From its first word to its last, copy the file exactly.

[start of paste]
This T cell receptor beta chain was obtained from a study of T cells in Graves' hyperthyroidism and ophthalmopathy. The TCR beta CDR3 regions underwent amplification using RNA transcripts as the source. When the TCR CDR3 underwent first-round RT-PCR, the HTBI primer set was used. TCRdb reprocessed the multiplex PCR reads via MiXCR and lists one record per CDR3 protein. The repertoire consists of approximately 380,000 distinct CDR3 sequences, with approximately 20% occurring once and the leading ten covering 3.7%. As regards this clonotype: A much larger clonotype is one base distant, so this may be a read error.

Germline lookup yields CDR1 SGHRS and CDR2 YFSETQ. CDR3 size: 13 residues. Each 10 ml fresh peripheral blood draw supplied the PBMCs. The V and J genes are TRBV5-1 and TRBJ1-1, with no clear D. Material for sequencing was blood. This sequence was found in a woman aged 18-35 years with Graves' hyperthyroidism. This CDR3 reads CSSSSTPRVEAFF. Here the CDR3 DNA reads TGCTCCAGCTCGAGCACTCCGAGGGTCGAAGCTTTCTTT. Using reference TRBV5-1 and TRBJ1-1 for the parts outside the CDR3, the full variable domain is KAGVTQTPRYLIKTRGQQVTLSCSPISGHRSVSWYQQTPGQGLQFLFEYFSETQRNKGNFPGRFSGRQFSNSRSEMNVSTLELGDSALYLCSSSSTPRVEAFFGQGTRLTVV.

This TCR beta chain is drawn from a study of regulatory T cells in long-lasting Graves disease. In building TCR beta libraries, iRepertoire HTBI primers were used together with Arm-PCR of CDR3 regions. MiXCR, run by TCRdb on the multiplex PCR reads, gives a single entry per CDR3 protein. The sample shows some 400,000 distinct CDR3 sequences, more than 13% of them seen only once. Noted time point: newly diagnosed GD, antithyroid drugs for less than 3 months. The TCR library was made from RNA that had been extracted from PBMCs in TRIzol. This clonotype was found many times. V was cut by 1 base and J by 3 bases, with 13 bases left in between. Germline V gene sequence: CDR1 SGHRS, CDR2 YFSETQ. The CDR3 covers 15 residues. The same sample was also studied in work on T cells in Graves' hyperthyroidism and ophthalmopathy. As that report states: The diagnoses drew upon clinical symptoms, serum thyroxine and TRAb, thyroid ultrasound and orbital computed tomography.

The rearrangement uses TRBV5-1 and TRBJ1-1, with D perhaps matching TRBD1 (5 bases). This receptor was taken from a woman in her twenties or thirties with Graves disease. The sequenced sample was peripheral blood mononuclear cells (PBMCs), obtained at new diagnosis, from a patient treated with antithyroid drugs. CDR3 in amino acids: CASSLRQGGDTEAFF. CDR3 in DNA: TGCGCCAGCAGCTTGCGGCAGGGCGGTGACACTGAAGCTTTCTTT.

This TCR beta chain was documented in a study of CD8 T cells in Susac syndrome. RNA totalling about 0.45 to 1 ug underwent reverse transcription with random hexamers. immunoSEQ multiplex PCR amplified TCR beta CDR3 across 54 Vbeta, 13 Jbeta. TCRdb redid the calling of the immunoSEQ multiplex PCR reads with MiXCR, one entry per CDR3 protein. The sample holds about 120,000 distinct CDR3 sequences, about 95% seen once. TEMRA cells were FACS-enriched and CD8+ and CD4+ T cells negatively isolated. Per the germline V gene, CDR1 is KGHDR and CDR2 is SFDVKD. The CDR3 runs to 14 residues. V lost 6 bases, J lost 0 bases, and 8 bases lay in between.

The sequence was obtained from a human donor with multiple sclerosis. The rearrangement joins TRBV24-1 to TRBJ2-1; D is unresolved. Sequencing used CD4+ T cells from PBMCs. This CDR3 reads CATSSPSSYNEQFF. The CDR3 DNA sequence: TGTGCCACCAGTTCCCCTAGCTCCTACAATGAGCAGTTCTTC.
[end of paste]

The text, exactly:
This T cell receptor beta chain was obtained from a study of T cells in Graves' hyperthyroidism and ophthalmopathy. The TCR beta CDR3 regions underwent amplification using RNA transcripts as the source. When the TCR CDR3 underwent first-round RT-PCR, the HTBI primer set was used. TCRdb reprocessed the multiplex PCR reads via MiXCR and lists one record per CDR3 protein. The repertoire consists of approximately 380,000 distinct CDR3 sequences, with approximately 20% occurring once and the leading ten covering 3.7%. As regards this clonotype: A much larger clonotype is one base distant, so this may be a read error.

Germline lookup yields CDR1 SGHRS and CDR2 YFSETQ. CDR3 size: 13 residues. Each 10 ml fresh peripheral blood draw supplied the PBMCs. The V and J genes are TRBV5-1 and TRBJ1-1, with no clear D. Material for sequencing was blood. This sequence was found in a woman aged 18-35 years with Graves' hyperthyroidism. This CDR3 reads CSSSSTPRVEAFF. Here the CDR3 DNA reads TGCTCCAGCTCGAGCACTCCGAGGGTCGAAGCTTTCTTT. Using reference TRBV5-1 and TRBJ1-1 for the parts outside the CDR3, the full variable domain is KAGVTQTPRYLIKTRGQQVTLSCSPISGHRSVSWYQQTPGQGLQFLFEYFSETQRNKGNFPGRFSGRQFSNSRSEMNVSTLELGDSALYLCSSSSTPRVEAFFGQGTRLTVV.

This TCR beta chain is drawn from a study of regulatory T cells in long-lasting Graves disease. In building TCR beta libraries, iRepertoire HTBI primers were used together with Arm-PCR of CDR3 regions. MiXCR, run by TCRdb on the multiplex PCR reads, gives a single entry per CDR3 protein. The sample shows some 400,000 distinct CDR3 sequences, more than 13% of them seen only once. Noted time point: newly diagnosed GD, antithyroid drugs for less than 3 months. The TCR library was made from RNA that had been extracted from PBMCs in TRIzol. This clonotype was found many times. V was cut by 1 base and J by 3 bases, with 13 bases left in between. Germline V gene sequence: CDR1 SGHRS, CDR2 YFSETQ. The CDR3 covers 15 residues. The same sample was also studied in work on T cells in Graves' hyperthyroidism and ophthalmopathy. As that report states: The diagnoses drew upon clinical symptoms, serum thyroxine and TRAb, thyroid ultrasound and orbital computed tomography.

The rearrangement uses TRBV5-1 and TRBJ1-1, with D perhaps matching TRBD1 (5 bases). This receptor was taken from a woman in her twenties or thirties with Graves disease. The sequenced sample was peripheral blood mononuclear cells (PBMCs), obtained at new diagnosis, from a patient treated with antithyroid drugs. CDR3 in amino acids: CASSLRQGGDTEAFF. CDR3 in DNA: TGCGCCAGCAGCTTGCGGCAGGGCGGTGACACTGAAGCTTTCTTT.

This TCR beta chain was documented in a study of CD8 T cells in Susac syndrome. RNA totalling about 0.45 to 1 ug underwent reverse transcription with random hexamers. immunoSEQ multiplex PCR amplified TCR beta CDR3 across 54 Vbeta, 13 Jbeta. TCRdb redid the calling of the immunoSEQ multiplex PCR reads with MiXCR, one entry per CDR3 protein. The sample holds about 120,000 distinct CDR3 sequences, about 95% seen once. TEMRA cells were FACS-enriched and CD8+ and CD4+ T cells negatively isolated. Per the germline V gene, CDR1 is KGHDR and CDR2 is SFDVKD. The CDR3 runs to 14 residues. V lost 6 bases, J lost 0 bases, and 8 bases lay in between.

The sequence was obtained from a human donor with multiple sclerosis. The rearrangement joins TRBV24-1 to TRBJ2-1; D is unresolved. Sequencing used CD4+ T cells from PBMCs. This CDR3 reads CATSSPSSYNEQFF. The CDR3 DNA sequence: TGTGCCACCAGTTCCCCTAGCTCCTACAATGAGCAGTTCTTC.